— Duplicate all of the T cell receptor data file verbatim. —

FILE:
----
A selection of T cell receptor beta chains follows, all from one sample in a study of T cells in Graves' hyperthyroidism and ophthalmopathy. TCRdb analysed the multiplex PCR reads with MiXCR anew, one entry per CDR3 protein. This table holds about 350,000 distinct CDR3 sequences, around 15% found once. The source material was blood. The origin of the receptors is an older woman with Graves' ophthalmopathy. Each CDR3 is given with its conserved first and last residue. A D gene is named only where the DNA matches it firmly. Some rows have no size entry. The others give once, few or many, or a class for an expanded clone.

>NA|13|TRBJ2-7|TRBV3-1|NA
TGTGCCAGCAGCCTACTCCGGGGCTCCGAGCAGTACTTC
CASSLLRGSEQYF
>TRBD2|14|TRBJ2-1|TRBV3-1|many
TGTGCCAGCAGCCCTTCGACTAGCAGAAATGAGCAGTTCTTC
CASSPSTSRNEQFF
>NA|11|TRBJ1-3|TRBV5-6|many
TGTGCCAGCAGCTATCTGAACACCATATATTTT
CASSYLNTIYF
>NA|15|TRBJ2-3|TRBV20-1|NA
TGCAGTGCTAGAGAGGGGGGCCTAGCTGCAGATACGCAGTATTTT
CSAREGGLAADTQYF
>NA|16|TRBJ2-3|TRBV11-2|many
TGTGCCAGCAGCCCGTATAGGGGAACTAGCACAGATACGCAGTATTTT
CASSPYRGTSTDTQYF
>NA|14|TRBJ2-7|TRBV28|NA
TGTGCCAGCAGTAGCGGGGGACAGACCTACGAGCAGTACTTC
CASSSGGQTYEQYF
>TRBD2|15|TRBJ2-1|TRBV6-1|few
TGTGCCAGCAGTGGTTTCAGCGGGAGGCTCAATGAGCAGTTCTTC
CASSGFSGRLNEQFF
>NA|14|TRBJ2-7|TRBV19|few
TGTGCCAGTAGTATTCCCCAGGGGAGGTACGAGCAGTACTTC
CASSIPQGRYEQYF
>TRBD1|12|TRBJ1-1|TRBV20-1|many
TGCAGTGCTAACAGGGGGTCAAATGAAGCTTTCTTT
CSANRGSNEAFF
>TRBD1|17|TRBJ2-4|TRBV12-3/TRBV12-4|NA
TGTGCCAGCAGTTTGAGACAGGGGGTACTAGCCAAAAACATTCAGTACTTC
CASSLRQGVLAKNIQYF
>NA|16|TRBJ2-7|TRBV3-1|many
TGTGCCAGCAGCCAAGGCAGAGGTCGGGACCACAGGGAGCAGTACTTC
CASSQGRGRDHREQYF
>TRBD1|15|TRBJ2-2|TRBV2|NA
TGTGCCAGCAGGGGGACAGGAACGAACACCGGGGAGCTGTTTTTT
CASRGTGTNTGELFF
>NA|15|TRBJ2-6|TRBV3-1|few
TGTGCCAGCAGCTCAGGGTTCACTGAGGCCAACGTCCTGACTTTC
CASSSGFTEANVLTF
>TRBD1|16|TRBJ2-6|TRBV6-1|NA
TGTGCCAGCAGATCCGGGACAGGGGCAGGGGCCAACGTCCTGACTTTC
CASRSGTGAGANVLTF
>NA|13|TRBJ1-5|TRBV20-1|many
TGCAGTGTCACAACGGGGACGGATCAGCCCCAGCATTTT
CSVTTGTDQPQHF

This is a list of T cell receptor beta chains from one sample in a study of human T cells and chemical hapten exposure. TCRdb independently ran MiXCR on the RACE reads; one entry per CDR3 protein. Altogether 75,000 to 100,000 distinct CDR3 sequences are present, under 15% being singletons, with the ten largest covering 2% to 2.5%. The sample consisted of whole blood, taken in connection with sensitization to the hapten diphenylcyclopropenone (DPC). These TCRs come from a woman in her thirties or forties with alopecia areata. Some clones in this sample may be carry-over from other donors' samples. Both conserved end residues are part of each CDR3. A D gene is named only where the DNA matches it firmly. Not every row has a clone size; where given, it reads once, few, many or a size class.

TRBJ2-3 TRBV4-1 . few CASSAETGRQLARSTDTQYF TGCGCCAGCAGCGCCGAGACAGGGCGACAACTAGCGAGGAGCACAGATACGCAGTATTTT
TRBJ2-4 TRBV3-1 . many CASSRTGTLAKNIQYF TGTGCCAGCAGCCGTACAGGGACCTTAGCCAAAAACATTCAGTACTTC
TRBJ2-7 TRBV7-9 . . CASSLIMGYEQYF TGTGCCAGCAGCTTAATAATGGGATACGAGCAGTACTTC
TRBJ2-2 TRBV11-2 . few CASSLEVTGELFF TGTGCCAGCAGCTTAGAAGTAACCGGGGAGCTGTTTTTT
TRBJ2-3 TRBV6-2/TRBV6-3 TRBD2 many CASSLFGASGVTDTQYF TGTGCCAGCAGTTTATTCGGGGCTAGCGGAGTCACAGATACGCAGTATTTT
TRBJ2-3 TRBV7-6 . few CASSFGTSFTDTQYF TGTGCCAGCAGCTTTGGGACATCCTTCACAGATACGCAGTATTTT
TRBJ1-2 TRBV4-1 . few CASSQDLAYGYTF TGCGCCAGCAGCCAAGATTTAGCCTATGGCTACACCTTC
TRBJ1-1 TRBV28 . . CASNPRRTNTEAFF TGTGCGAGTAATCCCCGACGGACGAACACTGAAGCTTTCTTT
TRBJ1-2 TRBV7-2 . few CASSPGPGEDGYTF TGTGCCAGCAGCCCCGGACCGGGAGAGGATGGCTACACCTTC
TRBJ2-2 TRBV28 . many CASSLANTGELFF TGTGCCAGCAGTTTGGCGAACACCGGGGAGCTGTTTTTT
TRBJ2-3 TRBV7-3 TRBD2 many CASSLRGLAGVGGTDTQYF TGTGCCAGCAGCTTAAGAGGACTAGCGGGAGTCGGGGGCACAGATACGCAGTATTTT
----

A selection of T cell receptor beta chains follows, all from one sample in a study of T cells in Graves' hyperthyroidism and ophthalmopathy. TCRdb analysed the multiplex PCR reads with MiXCR anew, one entry per CDR3 protein. This table holds about 350,000 distinct CDR3 sequences, around 15% found once. The source material was blood. The origin of the receptors is an older woman with Graves' ophthalmopathy. Each CDR3 is given with its conserved first and last residue. A D gene is named only where the DNA matches it firmly. Some rows have no size entry. The others give once, few or many, or a class for an expanded clone.

>NA|13|TRBJ2-7|TRBV3-1|NA
TGTGCCAGCAGCCTACTCCGGGGCTCCGAGCAGTACTTC
CASSLLRGSEQYF
>TRBD2|14|TRBJ2-1|TRBV3-1|many
TGTGCCAGCAGCCCTTCGACTAGCAGAAATGAGCAGTTCTTC
CASSPSTSRNEQFF
>NA|11|TRBJ1-3|TRBV5-6|many
TGTGCCAGCAGCTATCTGAACACCATATATTTT
CASSYLNTIYF
>NA|15|TRBJ2-3|TRBV20-1|NA
TGCAGTGCTAGAGAGGGGGGCCTAGCTGCAGATACGCAGTATTTT
CSAREGGLAADTQYF
>NA|16|TRBJ2-3|TRBV11-2|many
TGTGCCAGCAGCCCGTATAGGGGAACTAGCACAGATACGCAGTATTTT
CASSPYRGTSTDTQYF
>NA|14|TRBJ2-7|TRBV28|NA
TGTGCCAGCAGTAGCGGGGGACAGACCTACGAGCAGTACTTC
CASSSGGQTYEQYF
>TRBD2|15|TRBJ2-1|TRBV6-1|few
TGTGCCAGCAGTGGTTTCAGCGGGAGGCTCAATGAGCAGTTCTTC
CASSGFSGRLNEQFF
>NA|14|TRBJ2-7|TRBV19|few
TGTGCCAGTAGTATTCCCCAGGGGAGGTACGAGCAGTACTTC
CASSIPQGRYEQYF
>TRBD1|12|TRBJ1-1|TRBV20-1|many
TGCAGTGCTAACAGGGGGTCAAATGAAGCTTTCTTT
CSANRGSNEAFF
>TRBD1|17|TRBJ2-4|TRBV12-3/TRBV12-4|NA
TGTGCCAGCAGTTTGAGACAGGGGGTACTAGCCAAAAACATTCAGTACTTC
CASSLRQGVLAKNIQYF
>NA|16|TRBJ2-7|TRBV3-1|many
TGTGCCAGCAGCCAAGGCAGAGGTCGGGACCACAGGGAGCAGTACTTC
CASSQGRGRDHREQYF
>TRBD1|15|TRBJ2-2|TRBV2|NA
TGTGCCAGCAGGGGGACAGGAACGAACACCGGGGAGCTGTTTTTT
CASRGTGTNTGELFF
>NA|15|TRBJ2-6|TRBV3-1|few
TGTGCCAGCAGCTCAGGGTTCACTGAGGCCAACGTCCTGACTTTC
CASSSGFTEANVLTF
>TRBD1|16|TRBJ2-6|TRBV6-1|NA
TGTGCCAGCAGATCCGGGACAGGGGCAGGGGCCAACGTCCTGACTTTC
CASRSGTGAGANVLTF
>NA|13|TRBJ1-5|TRBV20-1|many
TGCAGTGTCACAACGGGGACGGATCAGCCCCAGCATTTT
CSVTTGTDQPQHF

This is a list of T cell receptor beta chains from one sample in a study of human T cells and chemical hapten exposure. TCRdb independently ran MiXCR on the RACE reads; one entry per CDR3 protein. Altogether 75,000 to 100,000 distinct CDR3 sequences are present, under 15% being singletons, with the ten largest covering 2% to 2.5%. The sample consisted of whole blood, taken in connection with sensitization to the hapten diphenylcyclopropenone (DPC). These TCRs come from a woman in her thirties or forties with alopecia areata. Some clones in this sample may be carry-over from other donors' samples. Both conserved end residues are part of each CDR3. A D gene is named only where the DNA matches it firmly. Not every row has a clone size; where given, it reads once, few, many or a size class.

TRBJ2-3 TRBV4-1 . few CASSAETGRQLARSTDTQYF TGCGCCAGCAGCGCCGAGACAGGGCGACAACTAGCGAGGAGCACAGATACGCAGTATTTT
TRBJ2-4 TRBV3-1 . many CASSRTGTLAKNIQYF TGTGCCAGCAGCCGTACAGGGACCTTAGCCAAAAACATTCAGTACTTC
TRBJ2-7 TRBV7-9 . . CASSLIMGYEQYF TGTGCCAGCAGCTTAATAATGGGATACGAGCAGTACTTC
TRBJ2-2 TRBV11-2 . few CASSLEVTGELFF TGTGCCAGCAGCTTAGAAGTAACCGGGGAGCTGTTTTTT
TRBJ2-3 TRBV6-2/TRBV6-3 TRBD2 many CASSLFGASGVTDTQYF TGTGCCAGCAGTTTATTCGGGGCTAGCGGAGTCACAGATACGCAGTATTTT
TRBJ2-3 TRBV7-6 . few CASSFGTSFTDTQYF TGTGCCAGCAGCTTTGGGACATCCTTCACAGATACGCAGTATTTT
TRBJ1-2 TRBV4-1 . few CASSQDLAYGYTF TGCGCCAGCAGCCAAGATTTAGCCTATGGCTACACCTTC
TRBJ1-1 TRBV28 . . CASNPRRTNTEAFF TGTGCGAGTAATCCCCGACGGACGAACACTGAAGCTTTCTTT
TRBJ1-2 TRBV7-2 . few CASSPGPGEDGYTF TGTGCCAGCAGCCCCGGACCGGGAGAGGATGGCTACACCTTC
TRBJ2-2 TRBV28 . many CASSLANTGELFF TGTGCCAGCAGTTTGGCGAACACCGGGGAGCTGTTTTTT
TRBJ2-3 TRBV7-3 TRBD2 many CASSLRGLAGVGGTDTQYF TGTGCCAGCAGCTTAAGAGGACTAGCGGGAGTCGGGGGCACAGATACGCAGTATTTT